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The Glee Club: Architecture in Helsinki at La Sala Rossa

Posted by Asmaa / May 22, 2006


From special correspondent Omar Majeed:

Among the Broken Social Scenes and the Jaga Jazzists, Architecture in Helsinki are the latest contenders in the dawn of the ambitious musical collective. This Australian octet (great word) write songs that music journalists have dubbed "twee pop." It’s not a bad description considering the mixture of Bacharach, Brian Wilson and Esquivel arrangements toped with cutesy vocals that is their signature, but it falls to capture the real spirit of the group.

As I walked over to Sala Rossa last Friday to catch their show, I wondered how they were going to pull it off. Whenever I listen to an AIH song, I always imagine a classroom of attention-deficit-disordered musical protégés improvising while their strict music teacher has gone to the bathroom. It's very controlled, but it’s chaotic at the same time. The Owls Go, one of their best songs, is filled with perfectly executed finger snaps, claps, children’s chants ("Attic in a basement with a knife serrated, I’ll protect you"), recorder flutes, trombone, and even a glockenspeil (I think). There is an intro, a verse, a chorus, a bridge, a verse done in half-time before the even-slower acapella coda. Did I mention that this all happens in three and a half minutes?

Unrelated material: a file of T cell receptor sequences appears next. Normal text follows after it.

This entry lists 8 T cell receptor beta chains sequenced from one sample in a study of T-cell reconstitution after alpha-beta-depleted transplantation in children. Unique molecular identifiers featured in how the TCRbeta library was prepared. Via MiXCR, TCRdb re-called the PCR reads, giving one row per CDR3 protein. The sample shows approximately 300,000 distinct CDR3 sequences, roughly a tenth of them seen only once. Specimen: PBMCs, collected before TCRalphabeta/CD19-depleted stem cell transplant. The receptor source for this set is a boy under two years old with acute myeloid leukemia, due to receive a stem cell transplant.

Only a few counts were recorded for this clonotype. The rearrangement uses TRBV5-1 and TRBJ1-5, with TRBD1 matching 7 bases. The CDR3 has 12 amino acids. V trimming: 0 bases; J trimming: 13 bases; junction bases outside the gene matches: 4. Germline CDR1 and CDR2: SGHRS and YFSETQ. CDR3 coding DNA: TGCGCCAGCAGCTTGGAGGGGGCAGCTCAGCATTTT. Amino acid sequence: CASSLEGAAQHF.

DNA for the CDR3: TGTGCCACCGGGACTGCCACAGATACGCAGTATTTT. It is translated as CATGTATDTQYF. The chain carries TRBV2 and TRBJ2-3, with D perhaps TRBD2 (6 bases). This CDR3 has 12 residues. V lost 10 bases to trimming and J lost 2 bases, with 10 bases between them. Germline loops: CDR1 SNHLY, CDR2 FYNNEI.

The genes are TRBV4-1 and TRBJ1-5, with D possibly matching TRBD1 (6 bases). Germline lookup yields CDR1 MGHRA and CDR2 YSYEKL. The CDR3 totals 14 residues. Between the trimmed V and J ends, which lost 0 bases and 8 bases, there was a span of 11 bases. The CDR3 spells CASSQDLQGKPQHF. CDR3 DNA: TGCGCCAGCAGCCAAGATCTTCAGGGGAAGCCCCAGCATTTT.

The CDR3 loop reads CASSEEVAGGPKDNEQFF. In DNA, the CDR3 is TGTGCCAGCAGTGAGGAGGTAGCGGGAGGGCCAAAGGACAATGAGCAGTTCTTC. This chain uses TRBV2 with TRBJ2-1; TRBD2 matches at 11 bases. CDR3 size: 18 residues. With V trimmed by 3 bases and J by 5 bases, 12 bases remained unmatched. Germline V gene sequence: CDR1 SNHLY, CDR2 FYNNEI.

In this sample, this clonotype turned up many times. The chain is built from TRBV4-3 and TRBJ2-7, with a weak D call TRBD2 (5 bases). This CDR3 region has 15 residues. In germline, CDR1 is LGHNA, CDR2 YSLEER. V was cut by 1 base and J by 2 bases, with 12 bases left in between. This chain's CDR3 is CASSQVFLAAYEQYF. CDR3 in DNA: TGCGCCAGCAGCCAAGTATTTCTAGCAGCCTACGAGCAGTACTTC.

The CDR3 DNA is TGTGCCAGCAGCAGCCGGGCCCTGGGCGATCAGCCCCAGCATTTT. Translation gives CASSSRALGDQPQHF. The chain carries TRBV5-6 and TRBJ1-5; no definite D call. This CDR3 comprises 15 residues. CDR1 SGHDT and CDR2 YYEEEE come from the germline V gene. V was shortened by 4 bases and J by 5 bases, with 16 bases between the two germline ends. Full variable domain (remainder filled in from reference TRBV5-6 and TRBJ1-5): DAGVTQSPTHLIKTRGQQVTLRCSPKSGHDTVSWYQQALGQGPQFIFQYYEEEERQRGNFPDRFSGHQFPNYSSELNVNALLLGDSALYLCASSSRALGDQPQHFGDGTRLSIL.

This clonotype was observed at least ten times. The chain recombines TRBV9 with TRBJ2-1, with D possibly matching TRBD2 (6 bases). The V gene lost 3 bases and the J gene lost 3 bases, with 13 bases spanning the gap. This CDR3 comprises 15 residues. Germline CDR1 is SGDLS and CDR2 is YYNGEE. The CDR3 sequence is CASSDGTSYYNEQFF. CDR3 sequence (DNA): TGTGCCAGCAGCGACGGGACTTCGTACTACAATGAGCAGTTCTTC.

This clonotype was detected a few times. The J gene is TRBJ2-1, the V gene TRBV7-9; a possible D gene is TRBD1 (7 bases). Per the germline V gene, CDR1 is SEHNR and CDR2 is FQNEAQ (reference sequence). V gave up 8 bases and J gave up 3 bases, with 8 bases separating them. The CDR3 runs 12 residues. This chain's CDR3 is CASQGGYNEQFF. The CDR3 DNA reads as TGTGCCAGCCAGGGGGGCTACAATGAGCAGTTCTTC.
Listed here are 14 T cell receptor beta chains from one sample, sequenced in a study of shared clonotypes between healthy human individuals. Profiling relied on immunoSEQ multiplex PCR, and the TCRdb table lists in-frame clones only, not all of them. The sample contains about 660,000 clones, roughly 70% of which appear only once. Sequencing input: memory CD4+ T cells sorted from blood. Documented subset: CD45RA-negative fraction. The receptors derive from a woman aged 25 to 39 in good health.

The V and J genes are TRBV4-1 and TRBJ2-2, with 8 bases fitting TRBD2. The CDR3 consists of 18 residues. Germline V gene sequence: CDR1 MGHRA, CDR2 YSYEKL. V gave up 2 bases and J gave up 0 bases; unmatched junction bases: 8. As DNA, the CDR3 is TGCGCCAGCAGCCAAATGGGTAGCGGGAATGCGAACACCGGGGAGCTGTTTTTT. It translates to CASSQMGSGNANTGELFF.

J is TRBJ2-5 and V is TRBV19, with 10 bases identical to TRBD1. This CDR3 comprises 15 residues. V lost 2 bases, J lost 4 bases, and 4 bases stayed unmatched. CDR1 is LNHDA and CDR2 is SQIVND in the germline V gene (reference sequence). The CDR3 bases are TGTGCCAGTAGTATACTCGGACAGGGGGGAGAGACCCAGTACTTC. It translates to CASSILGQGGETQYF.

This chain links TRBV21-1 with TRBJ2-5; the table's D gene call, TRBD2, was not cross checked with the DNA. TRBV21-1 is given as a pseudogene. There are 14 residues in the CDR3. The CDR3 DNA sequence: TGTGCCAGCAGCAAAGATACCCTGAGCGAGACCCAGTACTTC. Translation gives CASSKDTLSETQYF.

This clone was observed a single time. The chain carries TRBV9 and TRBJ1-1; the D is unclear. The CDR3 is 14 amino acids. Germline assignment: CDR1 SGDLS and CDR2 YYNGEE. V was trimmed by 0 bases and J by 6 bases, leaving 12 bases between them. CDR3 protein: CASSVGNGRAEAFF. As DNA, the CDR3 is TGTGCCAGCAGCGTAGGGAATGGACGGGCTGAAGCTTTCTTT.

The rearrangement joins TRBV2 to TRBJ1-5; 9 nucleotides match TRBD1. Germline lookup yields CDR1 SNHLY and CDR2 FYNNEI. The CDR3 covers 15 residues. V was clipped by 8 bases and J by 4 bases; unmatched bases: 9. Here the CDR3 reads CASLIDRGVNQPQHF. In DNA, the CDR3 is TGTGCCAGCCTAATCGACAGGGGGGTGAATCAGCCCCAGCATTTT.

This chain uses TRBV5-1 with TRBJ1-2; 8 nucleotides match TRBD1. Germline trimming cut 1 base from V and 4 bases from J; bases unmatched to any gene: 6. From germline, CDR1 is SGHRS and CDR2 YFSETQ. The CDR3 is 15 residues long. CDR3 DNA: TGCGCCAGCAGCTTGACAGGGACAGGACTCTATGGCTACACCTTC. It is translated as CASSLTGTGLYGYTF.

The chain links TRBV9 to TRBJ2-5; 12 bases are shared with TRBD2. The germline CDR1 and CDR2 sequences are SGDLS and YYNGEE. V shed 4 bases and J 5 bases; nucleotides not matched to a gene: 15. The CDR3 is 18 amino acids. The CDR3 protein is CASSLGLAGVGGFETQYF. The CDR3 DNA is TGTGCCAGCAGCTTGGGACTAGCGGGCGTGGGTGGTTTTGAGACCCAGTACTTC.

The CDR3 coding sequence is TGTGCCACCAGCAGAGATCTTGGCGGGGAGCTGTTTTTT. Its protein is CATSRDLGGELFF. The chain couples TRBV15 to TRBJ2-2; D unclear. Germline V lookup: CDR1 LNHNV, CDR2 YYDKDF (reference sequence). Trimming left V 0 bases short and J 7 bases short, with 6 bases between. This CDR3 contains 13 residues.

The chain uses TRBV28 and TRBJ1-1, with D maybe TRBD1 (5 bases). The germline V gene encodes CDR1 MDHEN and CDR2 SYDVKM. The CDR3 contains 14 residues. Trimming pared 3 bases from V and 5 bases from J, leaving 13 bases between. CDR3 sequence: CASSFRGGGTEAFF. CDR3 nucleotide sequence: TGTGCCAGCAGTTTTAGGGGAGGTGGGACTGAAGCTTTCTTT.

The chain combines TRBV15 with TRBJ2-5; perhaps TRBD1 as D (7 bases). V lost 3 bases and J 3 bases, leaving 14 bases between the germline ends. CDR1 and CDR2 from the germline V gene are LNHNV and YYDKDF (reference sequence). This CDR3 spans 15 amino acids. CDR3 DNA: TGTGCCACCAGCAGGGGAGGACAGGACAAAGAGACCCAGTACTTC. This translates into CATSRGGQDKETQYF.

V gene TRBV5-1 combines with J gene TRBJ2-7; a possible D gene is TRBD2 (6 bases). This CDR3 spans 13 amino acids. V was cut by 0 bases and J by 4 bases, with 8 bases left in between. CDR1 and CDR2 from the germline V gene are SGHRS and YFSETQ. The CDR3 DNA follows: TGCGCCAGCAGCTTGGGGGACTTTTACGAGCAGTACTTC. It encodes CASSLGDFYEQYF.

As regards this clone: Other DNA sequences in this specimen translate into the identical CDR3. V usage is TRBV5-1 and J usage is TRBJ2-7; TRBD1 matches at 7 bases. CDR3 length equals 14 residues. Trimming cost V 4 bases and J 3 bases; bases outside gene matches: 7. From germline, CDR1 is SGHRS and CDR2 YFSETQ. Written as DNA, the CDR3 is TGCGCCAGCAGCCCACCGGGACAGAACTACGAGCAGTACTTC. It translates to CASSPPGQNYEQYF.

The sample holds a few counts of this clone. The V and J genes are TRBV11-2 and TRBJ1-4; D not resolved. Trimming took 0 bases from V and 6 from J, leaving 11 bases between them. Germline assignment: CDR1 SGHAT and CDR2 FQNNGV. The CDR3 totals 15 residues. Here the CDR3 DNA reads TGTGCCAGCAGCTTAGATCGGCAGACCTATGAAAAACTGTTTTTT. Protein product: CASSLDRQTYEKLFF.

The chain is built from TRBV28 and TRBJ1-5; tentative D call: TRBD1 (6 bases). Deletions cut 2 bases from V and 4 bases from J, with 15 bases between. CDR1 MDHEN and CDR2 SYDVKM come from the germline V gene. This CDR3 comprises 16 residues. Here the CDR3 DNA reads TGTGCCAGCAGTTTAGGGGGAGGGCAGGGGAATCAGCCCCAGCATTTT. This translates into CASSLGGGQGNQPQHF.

Three songs into the show, they performed The Owls Go, and as I shamelessly sang along, all doubts were erased. The show was so very awesome, despite their taking the stage very late, and being preceded by the lamest funk-rock band this side of the Spin Doctors. 33Hz (yes, that’s their name) were basically a watered-down INXS cover band fronted by a swarthy Prince wannabe. Why the hell this band was chosen to open for AIH is anyone’s guess, but I was in a foul mood before AIH took the stage, and afterwards (despite a backache from standing too long) I felt glee. Glee, I tell you, GLEE.

Here’s what surprised me. AIH for all their “twee pop” sensibility, actually know how to rock and roll. They were loud, the guitars were fuzzy, the vocals were wild and sometimes almost punk-like. And they were really into it. Watching eight people smile, shake, change instruments, and bang on drums like they mean it can’t help is music magic. The songs came out a lot looser and rawer than the album versions, and that was fantastic. At times, it was like watching The Pixies crossed with the Muppet Show band (Dr. Teeth and the Electric Mayhem).

And if that ain’t a sure-fire formula for glee, I don’t know what else is.

Incidentally, the first opening band, Clue to Kalo, were a pretty good folky-electronica trio. My advice to AIH is ditch the middle act, get on stage earlier and just play.



Lisa / May 22, 2006 at 03:59 pm
Great review, I'll check them out.
I don't for a moment believe though, that "glee" is one of the colours of the dark rainbow that it Omar's emotional repertoire. Not for a moment.
fabrizio Filippo / May 22, 2006 at 09:12 pm
great review. i want to see these guys now.
azed / May 22, 2006 at 10:27 pm
I hate you, you lucky bastard-o, Omar Majeed, i was going to go see these guys here in Toronto this past saturday with Nick, but I wasn't sure if it was going to be worth the trouble. If only you had posted this last week...timing, Omar, timing is everything. Great review!

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